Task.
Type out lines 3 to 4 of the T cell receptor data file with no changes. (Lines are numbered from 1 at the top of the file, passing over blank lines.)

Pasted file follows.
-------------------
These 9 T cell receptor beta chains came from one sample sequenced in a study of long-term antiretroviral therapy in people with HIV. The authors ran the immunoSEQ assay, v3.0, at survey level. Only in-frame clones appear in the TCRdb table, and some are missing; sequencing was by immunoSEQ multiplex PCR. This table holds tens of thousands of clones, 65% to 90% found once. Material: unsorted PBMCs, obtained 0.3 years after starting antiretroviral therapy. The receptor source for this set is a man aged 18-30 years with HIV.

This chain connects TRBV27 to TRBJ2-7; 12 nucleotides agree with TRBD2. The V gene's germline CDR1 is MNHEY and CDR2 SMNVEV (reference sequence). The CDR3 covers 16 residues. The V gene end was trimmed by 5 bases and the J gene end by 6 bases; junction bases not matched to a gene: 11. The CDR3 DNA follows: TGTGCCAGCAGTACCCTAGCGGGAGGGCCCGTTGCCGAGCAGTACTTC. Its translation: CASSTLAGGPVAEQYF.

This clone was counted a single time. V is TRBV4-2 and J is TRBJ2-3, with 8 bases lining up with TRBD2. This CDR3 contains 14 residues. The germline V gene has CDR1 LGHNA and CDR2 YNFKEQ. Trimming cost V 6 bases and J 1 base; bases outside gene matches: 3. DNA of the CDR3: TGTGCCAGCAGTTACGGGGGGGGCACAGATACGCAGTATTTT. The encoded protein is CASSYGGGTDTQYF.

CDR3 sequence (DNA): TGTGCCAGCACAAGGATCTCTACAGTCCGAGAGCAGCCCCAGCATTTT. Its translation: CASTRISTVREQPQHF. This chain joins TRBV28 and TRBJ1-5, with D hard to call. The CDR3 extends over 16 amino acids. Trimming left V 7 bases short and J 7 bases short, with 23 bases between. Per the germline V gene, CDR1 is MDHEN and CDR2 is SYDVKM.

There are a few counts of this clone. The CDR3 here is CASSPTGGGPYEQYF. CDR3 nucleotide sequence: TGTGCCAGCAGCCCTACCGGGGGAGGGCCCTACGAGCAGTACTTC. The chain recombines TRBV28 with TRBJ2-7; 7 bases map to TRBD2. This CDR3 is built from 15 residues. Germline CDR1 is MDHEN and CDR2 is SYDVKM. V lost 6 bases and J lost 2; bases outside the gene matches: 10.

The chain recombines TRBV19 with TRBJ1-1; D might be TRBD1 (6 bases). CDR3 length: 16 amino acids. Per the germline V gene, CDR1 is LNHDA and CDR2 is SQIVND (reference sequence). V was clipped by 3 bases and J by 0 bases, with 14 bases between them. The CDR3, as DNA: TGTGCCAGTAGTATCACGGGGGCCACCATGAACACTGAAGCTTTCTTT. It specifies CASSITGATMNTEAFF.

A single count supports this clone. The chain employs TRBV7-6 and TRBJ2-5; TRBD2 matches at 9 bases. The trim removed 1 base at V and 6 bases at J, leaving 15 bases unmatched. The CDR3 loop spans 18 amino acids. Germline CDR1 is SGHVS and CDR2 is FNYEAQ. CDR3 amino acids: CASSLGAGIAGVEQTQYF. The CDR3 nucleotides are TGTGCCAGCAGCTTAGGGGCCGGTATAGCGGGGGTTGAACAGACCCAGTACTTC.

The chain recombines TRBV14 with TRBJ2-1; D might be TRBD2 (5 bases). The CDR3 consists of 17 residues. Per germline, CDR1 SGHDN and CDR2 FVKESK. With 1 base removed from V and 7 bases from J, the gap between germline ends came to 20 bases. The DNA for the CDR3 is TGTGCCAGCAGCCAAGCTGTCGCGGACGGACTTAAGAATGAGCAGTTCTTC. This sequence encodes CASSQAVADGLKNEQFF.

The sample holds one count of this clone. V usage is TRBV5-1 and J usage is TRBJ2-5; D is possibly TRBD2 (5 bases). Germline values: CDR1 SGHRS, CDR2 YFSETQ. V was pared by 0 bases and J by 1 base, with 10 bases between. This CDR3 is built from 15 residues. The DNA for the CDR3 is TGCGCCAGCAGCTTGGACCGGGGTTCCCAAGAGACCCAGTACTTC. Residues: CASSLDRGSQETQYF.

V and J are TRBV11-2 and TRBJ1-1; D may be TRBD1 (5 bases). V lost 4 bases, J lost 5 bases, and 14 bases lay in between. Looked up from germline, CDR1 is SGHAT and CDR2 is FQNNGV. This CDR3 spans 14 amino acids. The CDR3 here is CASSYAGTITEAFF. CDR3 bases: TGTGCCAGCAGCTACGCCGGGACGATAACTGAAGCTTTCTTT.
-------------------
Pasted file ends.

This clone was counted a single time. V is TRBV4-2 and J is TRBJ2-3, with 8 bases lining up with TRBD2. This CDR3 contains 14 residues. The germline V gene has CDR1 LGHNA and CDR2 YNFKEQ. Trimming cost V 6 bases and J 1 base; bases outside gene matches: 3. DNA of the CDR3: TGTGCCAGCAGTTACGGGGGGGGCACAGATACGCAGTATTTT. The encoded protein is CASSYGGGTDTQYF.

CDR3 sequence (DNA): TGTGCCAGCACAAGGATCTCTACAGTCCGAGAGCAGCCCCAGCATTTT. Its translation: CASTRISTVREQPQHF. This chain joins TRBV28 and TRBJ1-5, with D hard to call. The CDR3 extends over 16 amino acids. Trimming left V 7 bases short and J 7 bases short, with 23 bases between. Per the germline V gene, CDR1 is MDHEN and CDR2 is SYDVKM.